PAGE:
NOT AN EGG IN THE HAYLOFT
Wooden straps lay on the ground alongside a row of fourteen water-filled glass jars, and a large aluminum milk can positioned on a white table nearby. I entered the clean and serene room to slowly begin the process of weaving a basket from start to finish with those wooden straps, pausing part way through to pull out slip-casted porcelain eggs from the crotch of my long johns. I held each one of them up before slowly rolling them around in my hands. I felt the chalky outsides and then made my decision, placing them into the small jars one at a time. Five were left over. With no usefulness left, I smashed each leftover egg on the ground. Eventually dissolving, cracking, and breaking, the jars released the reddish milky insides of my eggs. I returned to the basket; it was an act of preparation. Once finished, I scraped the remnants of the dissolved objects from the jars by hand and placed them into my finished basket, before pouring the liquid from each jar into the milk can. A pillow was placed under the spout, the basket was held to my stomach with both hands, and then I opened the jug, letting the red liquid flow out and into my mouth. Swallowing, choking, gasping, as time passed and until there was nothing left. The red stained the pillow, my clothing, and the floor. The room was different; I was different; I was no longer clean and serene. I took my basket, surveyed the room, and then left the space.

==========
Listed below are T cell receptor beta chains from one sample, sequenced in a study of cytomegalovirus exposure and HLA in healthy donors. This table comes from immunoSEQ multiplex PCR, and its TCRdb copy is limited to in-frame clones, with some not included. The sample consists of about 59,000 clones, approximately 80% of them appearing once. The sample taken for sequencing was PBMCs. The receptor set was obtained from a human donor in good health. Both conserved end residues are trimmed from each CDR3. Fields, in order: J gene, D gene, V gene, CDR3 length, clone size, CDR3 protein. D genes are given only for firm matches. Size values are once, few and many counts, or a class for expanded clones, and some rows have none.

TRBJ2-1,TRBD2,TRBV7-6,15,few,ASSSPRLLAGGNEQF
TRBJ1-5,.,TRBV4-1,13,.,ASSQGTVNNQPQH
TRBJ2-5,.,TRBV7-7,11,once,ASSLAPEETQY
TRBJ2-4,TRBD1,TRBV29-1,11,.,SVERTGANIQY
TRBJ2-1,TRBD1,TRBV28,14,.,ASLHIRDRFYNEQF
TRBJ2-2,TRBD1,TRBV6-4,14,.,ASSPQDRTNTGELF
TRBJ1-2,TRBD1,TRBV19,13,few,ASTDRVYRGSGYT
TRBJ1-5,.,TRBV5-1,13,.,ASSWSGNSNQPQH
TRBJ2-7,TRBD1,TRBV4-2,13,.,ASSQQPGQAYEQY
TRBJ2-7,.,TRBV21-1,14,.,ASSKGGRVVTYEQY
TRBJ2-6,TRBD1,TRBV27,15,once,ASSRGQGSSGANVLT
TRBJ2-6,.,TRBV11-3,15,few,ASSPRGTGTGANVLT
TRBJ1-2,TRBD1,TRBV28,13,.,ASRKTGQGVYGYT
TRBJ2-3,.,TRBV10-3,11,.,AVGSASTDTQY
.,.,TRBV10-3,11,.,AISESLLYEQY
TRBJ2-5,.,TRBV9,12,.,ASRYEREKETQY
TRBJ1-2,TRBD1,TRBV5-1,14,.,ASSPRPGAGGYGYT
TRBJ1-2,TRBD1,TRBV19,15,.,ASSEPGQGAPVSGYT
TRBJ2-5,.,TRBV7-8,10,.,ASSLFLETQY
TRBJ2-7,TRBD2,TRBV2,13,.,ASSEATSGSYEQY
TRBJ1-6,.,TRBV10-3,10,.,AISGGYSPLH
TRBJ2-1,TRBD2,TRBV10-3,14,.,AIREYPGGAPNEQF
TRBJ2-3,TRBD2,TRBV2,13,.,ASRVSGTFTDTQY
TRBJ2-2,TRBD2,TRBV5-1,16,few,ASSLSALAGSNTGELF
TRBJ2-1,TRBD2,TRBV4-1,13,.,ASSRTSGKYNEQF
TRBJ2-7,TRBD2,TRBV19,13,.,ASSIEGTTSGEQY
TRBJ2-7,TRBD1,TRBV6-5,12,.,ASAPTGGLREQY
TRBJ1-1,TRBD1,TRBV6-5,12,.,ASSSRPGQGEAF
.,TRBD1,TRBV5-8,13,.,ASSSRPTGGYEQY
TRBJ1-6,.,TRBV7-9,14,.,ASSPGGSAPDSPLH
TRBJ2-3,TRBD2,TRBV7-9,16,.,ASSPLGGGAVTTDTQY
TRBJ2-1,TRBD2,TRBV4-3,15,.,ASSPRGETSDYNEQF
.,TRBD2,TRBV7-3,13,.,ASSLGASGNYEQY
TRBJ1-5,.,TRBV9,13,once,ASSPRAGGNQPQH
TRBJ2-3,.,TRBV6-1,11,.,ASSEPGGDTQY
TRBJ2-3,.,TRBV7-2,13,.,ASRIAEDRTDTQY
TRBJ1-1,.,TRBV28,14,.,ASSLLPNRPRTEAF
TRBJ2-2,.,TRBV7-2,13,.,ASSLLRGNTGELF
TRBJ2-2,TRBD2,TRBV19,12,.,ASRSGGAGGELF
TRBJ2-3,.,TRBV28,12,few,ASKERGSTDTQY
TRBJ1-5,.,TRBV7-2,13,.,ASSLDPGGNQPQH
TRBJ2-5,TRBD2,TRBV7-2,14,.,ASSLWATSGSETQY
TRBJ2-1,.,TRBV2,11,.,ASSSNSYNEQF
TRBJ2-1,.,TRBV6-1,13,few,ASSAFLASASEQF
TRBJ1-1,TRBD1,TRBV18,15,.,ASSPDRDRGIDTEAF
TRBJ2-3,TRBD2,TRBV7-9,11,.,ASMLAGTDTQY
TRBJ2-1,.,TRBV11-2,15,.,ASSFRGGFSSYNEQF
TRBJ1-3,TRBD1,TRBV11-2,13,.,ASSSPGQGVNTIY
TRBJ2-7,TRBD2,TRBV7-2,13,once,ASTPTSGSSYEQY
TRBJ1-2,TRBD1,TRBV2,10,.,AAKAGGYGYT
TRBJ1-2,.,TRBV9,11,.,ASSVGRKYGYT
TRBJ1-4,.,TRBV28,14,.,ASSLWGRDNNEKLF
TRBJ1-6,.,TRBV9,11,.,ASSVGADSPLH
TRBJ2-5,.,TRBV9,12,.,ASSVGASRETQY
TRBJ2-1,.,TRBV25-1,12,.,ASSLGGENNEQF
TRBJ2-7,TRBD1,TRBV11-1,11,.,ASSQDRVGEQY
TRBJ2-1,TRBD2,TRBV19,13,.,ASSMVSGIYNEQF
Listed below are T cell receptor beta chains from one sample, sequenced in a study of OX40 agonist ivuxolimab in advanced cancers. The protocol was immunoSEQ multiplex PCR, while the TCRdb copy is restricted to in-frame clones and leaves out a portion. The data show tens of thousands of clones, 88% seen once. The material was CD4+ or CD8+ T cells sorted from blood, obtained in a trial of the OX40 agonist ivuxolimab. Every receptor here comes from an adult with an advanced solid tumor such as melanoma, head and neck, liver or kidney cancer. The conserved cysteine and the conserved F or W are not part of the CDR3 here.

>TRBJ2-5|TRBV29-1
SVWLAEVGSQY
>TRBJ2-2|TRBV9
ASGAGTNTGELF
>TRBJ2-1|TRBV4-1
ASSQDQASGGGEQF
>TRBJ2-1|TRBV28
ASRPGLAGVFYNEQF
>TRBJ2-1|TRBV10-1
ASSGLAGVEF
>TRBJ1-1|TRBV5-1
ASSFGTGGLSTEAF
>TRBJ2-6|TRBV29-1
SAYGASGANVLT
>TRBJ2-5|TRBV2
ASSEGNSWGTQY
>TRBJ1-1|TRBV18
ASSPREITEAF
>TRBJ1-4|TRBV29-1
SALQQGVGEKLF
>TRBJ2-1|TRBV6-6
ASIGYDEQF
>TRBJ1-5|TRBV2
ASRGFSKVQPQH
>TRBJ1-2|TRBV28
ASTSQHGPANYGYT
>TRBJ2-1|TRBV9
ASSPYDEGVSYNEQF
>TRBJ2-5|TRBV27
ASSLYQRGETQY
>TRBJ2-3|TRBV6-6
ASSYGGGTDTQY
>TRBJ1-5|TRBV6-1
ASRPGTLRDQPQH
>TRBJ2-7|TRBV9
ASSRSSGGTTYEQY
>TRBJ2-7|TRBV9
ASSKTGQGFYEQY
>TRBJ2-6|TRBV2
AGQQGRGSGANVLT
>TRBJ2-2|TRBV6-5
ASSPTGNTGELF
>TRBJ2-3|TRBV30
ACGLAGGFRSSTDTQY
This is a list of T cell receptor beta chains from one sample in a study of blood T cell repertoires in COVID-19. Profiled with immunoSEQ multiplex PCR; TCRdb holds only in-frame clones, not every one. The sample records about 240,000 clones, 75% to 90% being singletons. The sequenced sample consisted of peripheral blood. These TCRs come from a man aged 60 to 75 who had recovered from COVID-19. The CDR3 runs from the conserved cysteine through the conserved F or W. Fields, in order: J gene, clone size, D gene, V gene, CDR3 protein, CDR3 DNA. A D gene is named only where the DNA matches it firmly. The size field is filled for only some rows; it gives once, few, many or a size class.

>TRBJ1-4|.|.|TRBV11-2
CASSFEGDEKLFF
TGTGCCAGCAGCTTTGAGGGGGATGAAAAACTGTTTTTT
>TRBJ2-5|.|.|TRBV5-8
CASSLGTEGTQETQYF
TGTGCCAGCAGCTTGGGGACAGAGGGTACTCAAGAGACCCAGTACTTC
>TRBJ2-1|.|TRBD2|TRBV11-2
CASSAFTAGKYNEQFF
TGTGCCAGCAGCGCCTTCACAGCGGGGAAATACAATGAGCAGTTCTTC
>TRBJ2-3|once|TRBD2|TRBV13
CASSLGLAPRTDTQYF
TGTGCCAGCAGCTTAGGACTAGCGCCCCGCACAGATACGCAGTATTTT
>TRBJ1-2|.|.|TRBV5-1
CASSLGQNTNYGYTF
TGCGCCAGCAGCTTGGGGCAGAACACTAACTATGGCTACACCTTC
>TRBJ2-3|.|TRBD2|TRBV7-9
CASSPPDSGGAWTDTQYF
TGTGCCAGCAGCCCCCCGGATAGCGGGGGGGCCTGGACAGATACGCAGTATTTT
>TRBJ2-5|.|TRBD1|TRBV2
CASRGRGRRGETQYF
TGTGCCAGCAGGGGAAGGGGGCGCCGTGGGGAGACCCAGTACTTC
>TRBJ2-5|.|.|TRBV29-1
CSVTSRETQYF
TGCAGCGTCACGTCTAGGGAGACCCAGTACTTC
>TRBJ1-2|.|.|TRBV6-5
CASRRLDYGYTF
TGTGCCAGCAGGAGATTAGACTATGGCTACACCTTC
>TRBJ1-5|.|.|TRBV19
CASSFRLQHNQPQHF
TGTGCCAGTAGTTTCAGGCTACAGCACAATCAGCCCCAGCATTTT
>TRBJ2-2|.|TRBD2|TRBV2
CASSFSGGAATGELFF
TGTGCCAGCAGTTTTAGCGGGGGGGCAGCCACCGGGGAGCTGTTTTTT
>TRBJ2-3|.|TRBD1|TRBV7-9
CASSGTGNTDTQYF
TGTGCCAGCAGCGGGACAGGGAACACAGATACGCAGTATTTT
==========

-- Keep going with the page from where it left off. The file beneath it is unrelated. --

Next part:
What happens when you take into yourself what you’ve put out into the world? Utilizing the theme of the 2016 Tempting Failure Festival, ‘In-Utero,’ I hoped to investigate ideas of birth, abortion, gender roles, and time through my actions.
Created and performed as part of the 2016 Tempting Failure International Festival of Performance & Noise Art.